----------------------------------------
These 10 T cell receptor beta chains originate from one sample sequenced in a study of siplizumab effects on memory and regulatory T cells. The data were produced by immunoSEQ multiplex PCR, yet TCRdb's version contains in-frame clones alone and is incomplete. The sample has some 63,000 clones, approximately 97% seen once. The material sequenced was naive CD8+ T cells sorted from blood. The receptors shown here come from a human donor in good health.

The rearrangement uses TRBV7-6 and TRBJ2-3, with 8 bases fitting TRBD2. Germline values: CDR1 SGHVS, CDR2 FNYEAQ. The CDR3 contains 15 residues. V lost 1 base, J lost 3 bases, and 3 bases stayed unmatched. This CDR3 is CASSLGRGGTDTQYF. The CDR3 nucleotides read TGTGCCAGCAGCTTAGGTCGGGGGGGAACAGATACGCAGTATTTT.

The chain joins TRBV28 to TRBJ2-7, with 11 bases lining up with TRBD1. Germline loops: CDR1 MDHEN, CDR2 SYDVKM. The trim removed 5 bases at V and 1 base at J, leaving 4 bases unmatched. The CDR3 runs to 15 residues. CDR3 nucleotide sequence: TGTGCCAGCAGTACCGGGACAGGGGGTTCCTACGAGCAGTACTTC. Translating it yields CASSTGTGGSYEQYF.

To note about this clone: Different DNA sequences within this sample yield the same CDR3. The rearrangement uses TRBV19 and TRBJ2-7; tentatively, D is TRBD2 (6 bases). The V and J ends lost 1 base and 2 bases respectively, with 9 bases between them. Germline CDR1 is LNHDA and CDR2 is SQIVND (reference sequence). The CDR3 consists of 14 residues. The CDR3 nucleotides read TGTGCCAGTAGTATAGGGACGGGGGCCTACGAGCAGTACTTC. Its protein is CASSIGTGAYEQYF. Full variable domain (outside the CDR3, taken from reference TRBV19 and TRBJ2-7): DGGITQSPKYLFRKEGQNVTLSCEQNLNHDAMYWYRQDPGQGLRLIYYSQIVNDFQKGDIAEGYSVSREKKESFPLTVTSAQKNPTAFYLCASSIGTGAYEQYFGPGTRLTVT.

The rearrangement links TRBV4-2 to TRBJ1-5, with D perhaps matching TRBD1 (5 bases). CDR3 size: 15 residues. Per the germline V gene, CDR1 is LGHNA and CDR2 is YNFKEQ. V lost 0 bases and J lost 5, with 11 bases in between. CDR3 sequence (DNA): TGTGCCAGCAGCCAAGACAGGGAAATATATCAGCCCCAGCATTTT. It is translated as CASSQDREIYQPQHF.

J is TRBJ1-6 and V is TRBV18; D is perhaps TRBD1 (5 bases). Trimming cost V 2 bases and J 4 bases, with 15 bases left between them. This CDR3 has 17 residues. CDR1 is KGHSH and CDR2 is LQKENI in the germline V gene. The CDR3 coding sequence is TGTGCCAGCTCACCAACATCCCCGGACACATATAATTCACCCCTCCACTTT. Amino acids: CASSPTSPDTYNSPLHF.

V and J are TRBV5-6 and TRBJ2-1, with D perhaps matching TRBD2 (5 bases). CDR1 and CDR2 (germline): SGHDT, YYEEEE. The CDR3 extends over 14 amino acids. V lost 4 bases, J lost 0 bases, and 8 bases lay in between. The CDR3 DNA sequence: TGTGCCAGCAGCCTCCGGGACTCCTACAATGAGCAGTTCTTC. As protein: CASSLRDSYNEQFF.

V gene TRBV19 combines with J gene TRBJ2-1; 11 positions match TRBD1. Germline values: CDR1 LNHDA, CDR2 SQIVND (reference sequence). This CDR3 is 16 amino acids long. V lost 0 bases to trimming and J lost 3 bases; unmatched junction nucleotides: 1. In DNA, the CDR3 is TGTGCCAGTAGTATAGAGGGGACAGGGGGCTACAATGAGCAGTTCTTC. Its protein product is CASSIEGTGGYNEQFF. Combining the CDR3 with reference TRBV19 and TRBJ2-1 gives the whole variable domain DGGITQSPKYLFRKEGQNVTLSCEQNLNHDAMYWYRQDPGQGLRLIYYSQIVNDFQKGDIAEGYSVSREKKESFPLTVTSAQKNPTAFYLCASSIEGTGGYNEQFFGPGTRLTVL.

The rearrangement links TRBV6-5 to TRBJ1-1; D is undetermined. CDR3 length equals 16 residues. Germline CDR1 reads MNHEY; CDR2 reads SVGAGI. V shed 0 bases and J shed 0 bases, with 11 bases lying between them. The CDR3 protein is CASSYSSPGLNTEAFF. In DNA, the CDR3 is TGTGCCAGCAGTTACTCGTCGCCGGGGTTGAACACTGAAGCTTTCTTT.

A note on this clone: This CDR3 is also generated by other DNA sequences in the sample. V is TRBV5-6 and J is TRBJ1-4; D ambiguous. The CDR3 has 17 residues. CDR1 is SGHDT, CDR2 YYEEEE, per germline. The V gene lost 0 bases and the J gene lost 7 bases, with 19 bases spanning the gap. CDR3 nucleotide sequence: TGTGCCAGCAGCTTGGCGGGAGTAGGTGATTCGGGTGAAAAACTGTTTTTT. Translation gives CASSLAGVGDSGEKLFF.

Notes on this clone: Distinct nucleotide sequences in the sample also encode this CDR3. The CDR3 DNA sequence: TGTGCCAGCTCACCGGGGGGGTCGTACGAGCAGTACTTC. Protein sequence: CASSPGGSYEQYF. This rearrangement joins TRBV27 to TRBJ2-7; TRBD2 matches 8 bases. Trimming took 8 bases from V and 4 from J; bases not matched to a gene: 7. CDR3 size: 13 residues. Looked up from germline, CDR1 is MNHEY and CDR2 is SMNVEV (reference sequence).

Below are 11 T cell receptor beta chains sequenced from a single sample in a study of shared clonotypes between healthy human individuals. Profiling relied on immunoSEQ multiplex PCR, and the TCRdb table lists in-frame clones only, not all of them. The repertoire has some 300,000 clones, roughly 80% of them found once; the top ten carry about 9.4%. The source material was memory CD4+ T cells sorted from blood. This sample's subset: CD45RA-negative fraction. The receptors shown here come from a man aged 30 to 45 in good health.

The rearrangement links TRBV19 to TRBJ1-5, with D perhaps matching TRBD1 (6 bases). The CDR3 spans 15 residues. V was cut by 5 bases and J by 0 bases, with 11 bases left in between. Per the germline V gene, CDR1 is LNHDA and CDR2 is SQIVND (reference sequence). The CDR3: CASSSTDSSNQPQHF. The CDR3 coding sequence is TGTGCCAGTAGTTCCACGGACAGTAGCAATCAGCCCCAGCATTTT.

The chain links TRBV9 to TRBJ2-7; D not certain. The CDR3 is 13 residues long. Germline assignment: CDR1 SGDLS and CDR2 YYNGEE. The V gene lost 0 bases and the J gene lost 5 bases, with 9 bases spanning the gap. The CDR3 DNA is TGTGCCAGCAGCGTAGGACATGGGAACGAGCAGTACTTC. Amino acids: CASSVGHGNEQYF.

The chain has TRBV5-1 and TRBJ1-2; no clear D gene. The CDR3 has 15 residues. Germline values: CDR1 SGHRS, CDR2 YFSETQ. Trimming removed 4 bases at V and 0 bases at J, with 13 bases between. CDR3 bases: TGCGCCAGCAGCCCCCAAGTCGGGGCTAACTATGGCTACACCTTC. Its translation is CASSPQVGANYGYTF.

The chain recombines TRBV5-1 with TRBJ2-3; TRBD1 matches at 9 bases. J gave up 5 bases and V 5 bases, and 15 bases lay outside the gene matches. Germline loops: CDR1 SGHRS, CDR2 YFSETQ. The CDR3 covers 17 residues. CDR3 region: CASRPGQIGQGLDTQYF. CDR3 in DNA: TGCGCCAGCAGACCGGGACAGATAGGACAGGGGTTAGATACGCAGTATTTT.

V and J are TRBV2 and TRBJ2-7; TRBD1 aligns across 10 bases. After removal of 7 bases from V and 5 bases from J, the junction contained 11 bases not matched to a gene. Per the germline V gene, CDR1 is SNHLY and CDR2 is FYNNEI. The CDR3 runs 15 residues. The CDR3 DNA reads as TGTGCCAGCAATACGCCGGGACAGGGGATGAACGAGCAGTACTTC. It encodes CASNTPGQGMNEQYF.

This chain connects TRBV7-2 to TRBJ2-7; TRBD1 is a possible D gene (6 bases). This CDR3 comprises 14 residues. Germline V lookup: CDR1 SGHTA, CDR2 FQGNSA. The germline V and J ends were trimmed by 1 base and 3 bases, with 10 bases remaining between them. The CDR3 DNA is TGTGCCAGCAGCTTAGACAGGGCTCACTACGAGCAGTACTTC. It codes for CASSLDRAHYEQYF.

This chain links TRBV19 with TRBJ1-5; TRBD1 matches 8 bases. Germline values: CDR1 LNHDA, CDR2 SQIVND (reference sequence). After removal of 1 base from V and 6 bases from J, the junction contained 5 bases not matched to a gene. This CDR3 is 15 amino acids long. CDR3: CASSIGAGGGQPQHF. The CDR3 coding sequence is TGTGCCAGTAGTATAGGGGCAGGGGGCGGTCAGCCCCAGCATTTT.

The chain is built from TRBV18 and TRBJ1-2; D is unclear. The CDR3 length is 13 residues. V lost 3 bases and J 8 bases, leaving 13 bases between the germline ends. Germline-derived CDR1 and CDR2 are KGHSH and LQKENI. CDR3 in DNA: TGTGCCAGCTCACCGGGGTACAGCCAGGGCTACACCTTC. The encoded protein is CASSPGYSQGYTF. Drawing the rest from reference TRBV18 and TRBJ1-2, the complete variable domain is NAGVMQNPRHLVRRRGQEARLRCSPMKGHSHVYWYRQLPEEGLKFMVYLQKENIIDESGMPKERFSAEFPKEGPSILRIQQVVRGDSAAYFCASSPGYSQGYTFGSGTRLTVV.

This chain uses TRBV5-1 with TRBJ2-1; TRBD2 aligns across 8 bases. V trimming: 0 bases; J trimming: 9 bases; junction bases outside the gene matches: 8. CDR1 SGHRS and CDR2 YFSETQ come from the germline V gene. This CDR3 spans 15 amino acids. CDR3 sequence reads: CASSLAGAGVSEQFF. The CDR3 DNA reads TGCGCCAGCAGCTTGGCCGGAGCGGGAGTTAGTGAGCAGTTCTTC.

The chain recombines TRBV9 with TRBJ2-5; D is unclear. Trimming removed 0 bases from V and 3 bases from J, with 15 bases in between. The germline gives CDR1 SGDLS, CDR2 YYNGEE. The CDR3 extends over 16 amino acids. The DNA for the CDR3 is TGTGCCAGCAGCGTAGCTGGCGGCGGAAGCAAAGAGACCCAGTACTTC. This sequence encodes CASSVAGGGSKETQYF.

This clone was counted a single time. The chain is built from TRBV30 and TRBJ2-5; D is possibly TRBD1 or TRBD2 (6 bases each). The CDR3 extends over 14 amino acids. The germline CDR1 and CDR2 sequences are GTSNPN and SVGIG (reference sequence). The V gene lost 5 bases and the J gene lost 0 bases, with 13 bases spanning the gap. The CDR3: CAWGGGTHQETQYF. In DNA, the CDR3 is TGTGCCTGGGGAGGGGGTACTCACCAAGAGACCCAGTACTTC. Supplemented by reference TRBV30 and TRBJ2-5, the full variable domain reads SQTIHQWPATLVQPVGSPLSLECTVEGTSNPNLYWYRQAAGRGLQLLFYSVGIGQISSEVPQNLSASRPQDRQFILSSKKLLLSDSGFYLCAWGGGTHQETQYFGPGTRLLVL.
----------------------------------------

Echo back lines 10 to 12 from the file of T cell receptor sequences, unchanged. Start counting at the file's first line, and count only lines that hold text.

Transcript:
A note on this clone: This CDR3 is also generated by other DNA sequences in the sample. V is TRBV5-6 and J is TRBJ1-4; D ambiguous. The CDR3 has 17 residues. CDR1 is SGHDT, CDR2 YYEEEE, per germline. The V gene lost 0 bases and the J gene lost 7 bases, with 19 bases spanning the gap. CDR3 nucleotide sequence: TGTGCCAGCAGCTTGGCGGGAGTAGGTGATTCGGGTGAAAAACTGTTTTTT. Translation gives CASSLAGVGDSGEKLFF.

Notes on this clone: Distinct nucleotide sequences in the sample also encode this CDR3. The CDR3 DNA sequence: TGTGCCAGCTCACCGGGGGGGTCGTACGAGCAGTACTTC. Protein sequence: CASSPGGSYEQYF. This rearrangement joins TRBV27 to TRBJ2-7; TRBD2 matches 8 bases. Trimming took 8 bases from V and 4 from J; bases not matched to a gene: 7. CDR3 size: 13 residues. Looked up from germline, CDR1 is MNHEY and CDR2 is SMNVEV (reference sequence).

Below are 11 T cell receptor beta chains sequenced from a single sample in a study of shared clonotypes between healthy human individuals. Profiling relied on immunoSEQ multiplex PCR, and the TCRdb table lists in-frame clones only, not all of them. The repertoire has some 300,000 clones, roughly 80% of them found once; the top ten carry about 9.4%. The source material was memory CD4+ T cells sorted from blood. This sample's subset: CD45RA-negative fraction. The receptors shown here come from a man aged 30 to 45 in good health.